UK regional carrier Loganair will take to the air in its own right once again in autumn 2017 after nearly quarter of a century flying under franchise arrangements with other airlines. It will become the national carrier of Scotland when it ends its current agreement with Flybe ahead of next year’s winter schedule, but an aggressive stance from its former business partner is souring the road to independence.
After 24 years of operating under franchise agreements with other airlines, Glasgow-based regional carrier Loganair will once again market its services and fly under its own name – introducing a new, definitively Scottish identity to the skies. The airline has also announced an expansion to its route network that includes an upgauge of capacity in existing markets and new international connections that will support essential connectivity to, from and within Scotland.
But a new franchise agreement between Flybe and Eastern Airways which will see the UK’s leading regional airline compete across multiple markets could threaten Loganair. Its chief executive officer Jonathan Hinkles describes Flybe’s stance like “walking into a room with a hand grenade” according to quotes in The Shetland Times, a move that will ultimately damage both airlines and ferry company NorthLink. “Flybe are frankly going to try and kill us,” he adds.
Loganair began life in 1962 as the air taxi service of the Logan Construction Company Ltd, operating a single Piper Aztec from Edinburgh. Almost immediately, it was apparent that there was a demand for scheduled services in addition to the primary role as an air taxi, and as such Loganair’s fleet and network grew to take in more remote islands and communities, including the inter-island scheduled network in Orkney from 1967 and in Shetland from 1970.
These niche operations helped support British Airways (BA) domestic connectivity over a 15 year franchise arrangement between 1993 and 2007, and for almost ten years a similar arrangement with Flybe has been in place since 2007. This current franchise arrangement will conclude on August 31, 2017 due to a “failure to agree future operational standards and commercial arrangements”.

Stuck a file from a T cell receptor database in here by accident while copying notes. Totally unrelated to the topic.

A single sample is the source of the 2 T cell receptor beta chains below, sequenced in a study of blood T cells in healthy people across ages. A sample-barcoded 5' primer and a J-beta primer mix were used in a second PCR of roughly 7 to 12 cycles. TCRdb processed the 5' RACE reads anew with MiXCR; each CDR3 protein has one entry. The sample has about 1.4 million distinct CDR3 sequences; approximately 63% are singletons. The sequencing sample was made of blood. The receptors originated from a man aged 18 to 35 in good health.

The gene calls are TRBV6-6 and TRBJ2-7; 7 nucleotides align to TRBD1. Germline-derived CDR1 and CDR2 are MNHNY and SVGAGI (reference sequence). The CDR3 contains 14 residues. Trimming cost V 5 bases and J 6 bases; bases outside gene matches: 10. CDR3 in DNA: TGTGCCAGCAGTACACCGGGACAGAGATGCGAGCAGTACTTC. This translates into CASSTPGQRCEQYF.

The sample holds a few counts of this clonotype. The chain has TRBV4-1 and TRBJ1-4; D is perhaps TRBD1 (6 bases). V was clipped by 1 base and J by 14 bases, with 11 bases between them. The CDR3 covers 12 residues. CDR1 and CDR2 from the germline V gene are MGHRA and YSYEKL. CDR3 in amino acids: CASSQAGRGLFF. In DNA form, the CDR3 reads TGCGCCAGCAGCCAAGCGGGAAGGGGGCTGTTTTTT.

A CAPA report illustrates that Loganair’s weekly scheduled seat capacity will leap more or less overnight, from just under 1,000 seats to almost 25,000 seats at the beginning of September 2017 after its independence from the Flybe franchise. This will include a small degree of real capacity growth, but is almost entirely an illusion delivered from the transition from flying under the Flybe ‘BE’ code to its own ‘LM’ code. Its weekly frequencies will also increase from a steady level of 120 to 873 in the week of September 4, 2017, while its network will grow from 11 to 39 routes.
Loganair’s ambitions to create a national airline for Scotland, headquartered in Scotland, is chivalrous, but Flybe will be aware of the rewards of serving this market from their joint operation over the past ten years and its selection of the seven core routes that will now compete on. Flybe’s deal with Eastern remains in the development phase towards finalising a five year franchise partnership under which Eastern will operate its scheduled route network under the Flybe brand. It will include a joint revenue and risk sharing agreement, covering four Eastern aircraft, to fly existing Flybe branded routes from Aberdeen, Edinburgh, Glasgow and Manchester.
Although Loganair has flown as a franchise carrier for larger airlines over the last 24 years, there is a huge level of recognition of and affinity with the Loganair name in Scotland. “We believe the time is right for Scotland’s airline to now spread its wings once again,” says Mr Hinkles. He will hope that brand recognition will be enough to help the airline compete with its bigger rival.